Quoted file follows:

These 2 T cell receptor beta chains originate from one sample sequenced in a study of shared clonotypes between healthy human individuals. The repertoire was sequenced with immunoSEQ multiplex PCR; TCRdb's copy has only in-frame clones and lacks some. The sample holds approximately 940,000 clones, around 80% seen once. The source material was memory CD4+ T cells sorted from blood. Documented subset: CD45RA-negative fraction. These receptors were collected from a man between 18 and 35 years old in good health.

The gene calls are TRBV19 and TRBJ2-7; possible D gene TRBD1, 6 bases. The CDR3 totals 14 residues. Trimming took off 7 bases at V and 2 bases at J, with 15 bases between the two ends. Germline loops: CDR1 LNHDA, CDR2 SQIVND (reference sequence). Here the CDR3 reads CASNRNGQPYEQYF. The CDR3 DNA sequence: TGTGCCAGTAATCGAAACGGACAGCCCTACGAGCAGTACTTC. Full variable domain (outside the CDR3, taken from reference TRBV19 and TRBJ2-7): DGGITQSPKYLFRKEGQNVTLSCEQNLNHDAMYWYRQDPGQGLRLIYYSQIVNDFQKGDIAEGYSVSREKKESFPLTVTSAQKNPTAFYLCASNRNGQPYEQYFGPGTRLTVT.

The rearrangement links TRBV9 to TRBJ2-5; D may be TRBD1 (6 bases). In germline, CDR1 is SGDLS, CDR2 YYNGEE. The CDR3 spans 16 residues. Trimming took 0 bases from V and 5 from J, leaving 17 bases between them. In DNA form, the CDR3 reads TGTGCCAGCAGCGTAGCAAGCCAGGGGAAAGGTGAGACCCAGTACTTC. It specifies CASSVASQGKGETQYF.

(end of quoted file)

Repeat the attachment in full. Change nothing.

These 2 T cell receptor beta chains originate from one sample sequenced in a study of shared clonotypes between healthy human individuals. The repertoire was sequenced with immunoSEQ multiplex PCR; TCRdb's copy has only in-frame clones and lacks some. The sample holds approximately 940,000 clones, around 80% seen once. The source material was memory CD4+ T cells sorted from blood. Documented subset: CD45RA-negative fraction. These receptors were collected from a man between 18 and 35 years old in good health.

The gene calls are TRBV19 and TRBJ2-7; possible D gene TRBD1, 6 bases. The CDR3 totals 14 residues. Trimming took off 7 bases at V and 2 bases at J, with 15 bases between the two ends. Germline loops: CDR1 LNHDA, CDR2 SQIVND (reference sequence). Here the CDR3 reads CASNRNGQPYEQYF. The CDR3 DNA sequence: TGTGCCAGTAATCGAAACGGACAGCCCTACGAGCAGTACTTC. Full variable domain (outside the CDR3, taken from reference TRBV19 and TRBJ2-7): DGGITQSPKYLFRKEGQNVTLSCEQNLNHDAMYWYRQDPGQGLRLIYYSQIVNDFQKGDIAEGYSVSREKKESFPLTVTSAQKNPTAFYLCASNRNGQPYEQYFGPGTRLTVT.

The rearrangement links TRBV9 to TRBJ2-5; D may be TRBD1 (6 bases). In germline, CDR1 is SGDLS, CDR2 YYNGEE. The CDR3 spans 16 residues. Trimming took 0 bases from V and 5 from J, leaving 17 bases between them. In DNA form, the CDR3 reads TGTGCCAGCAGCGTAGCAAGCCAGGGGAAAGGTGAGACCCAGTACTTC. It specifies CASSVASQGKGETQYF.